New OpenVPN server - route entire network

Advanced feature discussion, beta programs and unsupported "Labs" features.
9 posts Page 1 of 1
by bubba198 » Mon May 27, 2019 7:57 pm
Hi guys, has anyone figured how to route an entire network using the new OpenVPN server where the NAT xlate is against the open VPN rather than the delivery end-point public IP?

The obvious use case is to route an entire private network behind the OpenVPN? Preferably Cisco ASA examples? Anyone out there?

Thanks
~B
by forest » Wed Jun 12, 2019 10:22 am
I have done it with Ubiquiti routers. The openvpn client knows how to take over the default route, so the idea is to run it on your network's internet router and configure the appropriate NAT and firewall rules. For more specific help, you might have better luck on a Cisco forum.
by bubba198 » Mon Sep 16, 2019 12:31 pm
Ok forget ASA, how about pfSense? Anyone out there? A modest pfSense VM doesn't take much resources and pfSense itself is super flexible as a firewall so it must work with OVPN server at sonic?

Thakns
by forest » Mon Sep 16, 2019 3:20 pm
As long as your router of choice has the openvpn 2.4 client and the ability to configure NAT on any network interface, it should be possible to get it working with Sonic's server. (Older openvpn versions don't support the minimum TLS requirement that Sonic recently imposed, though.)

I would expect pfSense, OpenWRT, VyOS, and most other decent routers to be capable, but since I don't use any of them in the way you're describing, I can't tell you how to go about it. It's pretty likely that the same is true for everyone else who happens to be reading this forum. Again, I think you'll have better luck finding someone to guide you through the setup if you ask on a router-specific forum.
by js9erfan » Mon Sep 23, 2019 9:39 pm
bubba198 wrote:
Ok forget ASA, how about pfSense? Anyone out there? A modest pfSense VM doesn't take much resources and pfSense itself is super flexible as a firewall so it must work with OVPN server at sonic?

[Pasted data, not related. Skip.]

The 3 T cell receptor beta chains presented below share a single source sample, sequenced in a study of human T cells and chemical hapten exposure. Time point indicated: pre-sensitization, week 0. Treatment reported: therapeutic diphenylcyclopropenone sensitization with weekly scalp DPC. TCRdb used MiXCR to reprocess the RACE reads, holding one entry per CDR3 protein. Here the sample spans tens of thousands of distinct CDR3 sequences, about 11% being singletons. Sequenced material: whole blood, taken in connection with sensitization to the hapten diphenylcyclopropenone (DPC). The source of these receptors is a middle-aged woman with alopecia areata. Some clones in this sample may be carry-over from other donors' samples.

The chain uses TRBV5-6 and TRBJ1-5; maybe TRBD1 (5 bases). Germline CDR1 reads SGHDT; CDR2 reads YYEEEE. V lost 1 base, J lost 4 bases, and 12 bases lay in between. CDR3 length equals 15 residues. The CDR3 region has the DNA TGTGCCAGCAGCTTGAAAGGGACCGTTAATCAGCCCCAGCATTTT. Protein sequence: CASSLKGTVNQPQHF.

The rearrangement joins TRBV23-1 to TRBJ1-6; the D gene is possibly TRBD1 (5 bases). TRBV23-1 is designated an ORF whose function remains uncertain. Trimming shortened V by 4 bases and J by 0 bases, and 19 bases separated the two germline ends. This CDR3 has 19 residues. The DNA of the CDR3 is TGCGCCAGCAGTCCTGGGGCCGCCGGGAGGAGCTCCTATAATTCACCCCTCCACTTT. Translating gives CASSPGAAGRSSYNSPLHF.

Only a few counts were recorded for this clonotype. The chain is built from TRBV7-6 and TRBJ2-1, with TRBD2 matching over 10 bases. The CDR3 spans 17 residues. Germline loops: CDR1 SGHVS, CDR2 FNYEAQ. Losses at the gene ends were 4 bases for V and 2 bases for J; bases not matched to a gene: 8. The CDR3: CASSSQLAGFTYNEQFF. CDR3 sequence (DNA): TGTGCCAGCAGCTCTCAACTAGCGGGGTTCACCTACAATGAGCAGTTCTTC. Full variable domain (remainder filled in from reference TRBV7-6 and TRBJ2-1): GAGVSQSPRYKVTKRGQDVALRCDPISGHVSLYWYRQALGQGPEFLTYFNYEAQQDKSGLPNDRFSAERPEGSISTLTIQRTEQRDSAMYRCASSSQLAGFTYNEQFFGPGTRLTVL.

Thakns


pfSense user here and yes, you can easily route your entire LAN (or just specific interfaces, vlans, clients, etc.) over Sonic's OVPN server.

Here are the general steps to do this within pfSense:

    Import your Sonic VPN certs
    Configure the Sonic VPN client
    Create a VPN interface (e.g. SonicVPN)
    Create your LAN firewall rule routing all outbound traffic to the SonicVPN interface (set as the gateway)
    Create an outbound NAT mapping (interface = SonicVPN; source = your LAN; NAT address = SonicVPN address)

I'm currently running 2 VPN clients on pfSense - Sonic's and PIA. 75% of my network clients route to Sonic; 25% to PIA based on my current needs.... I might be an FTTN customer but that doesn't mean I trust AT&T.

Speaking of Sonic's VPN, there was a long thread in this forum with lots of good info but looks like it got deleted for some odd reason.
by platonium » Wed Dec 04, 2019 8:29 am
Has anyone tried the netgate pfsense appliance? In particular, the SG-1100. It would be great to hear from your thoughts. Thanks!
by js9erfan » Wed Dec 04, 2019 7:07 pm
platonium wrote:
Has anyone tried the netgate pfsense appliance? In particular, the SG-1100. It would be great to hear from your thoughts. Thanks!


I can't speak to the SG-1100 since I built my own pfSense box but I can say that pfSense itself is highly configurable and more than enough for any home network. Hardware is important though and it really depends on your requirements and whether you plan to install resource-intensive packages, etc.

However, Netgate notes that the SG-1100's firewall is limited to 500 Mbps throughput so depending on the usage that may be an issue for some. That and I always prefer Intel NICs... Protectli might actually provide more bang for your buck if you don't want to build your own.
by platonium » Thu Dec 05, 2019 3:16 pm
Thanks, that looks very interesting. As I’m far out from sonic fiber to the home in my area, the throughput shouldn’t be an issue for the foreseeable future.

While I can follow along these conversations, my own technical chops are limited. Do you think the netgate would be easier to setup? Access to their support team seemed reassuring as well.

Thank you again!
by js9erfan » Thu Dec 05, 2019 8:23 pm
If you don't feel up to installing pfSense yourself then yes, stick with the SG-1100. And of course Netgate provides great support.

Preinstalled box or not you'll still have some configuring to do but there are so many videos and tutorials out there that an install and basic config is really not that difficult (see 6 min into this video for example). It can get a bit more tricky when setting up vlans, VPN routing, NAT, etc. but feel free to ask if you have questions.
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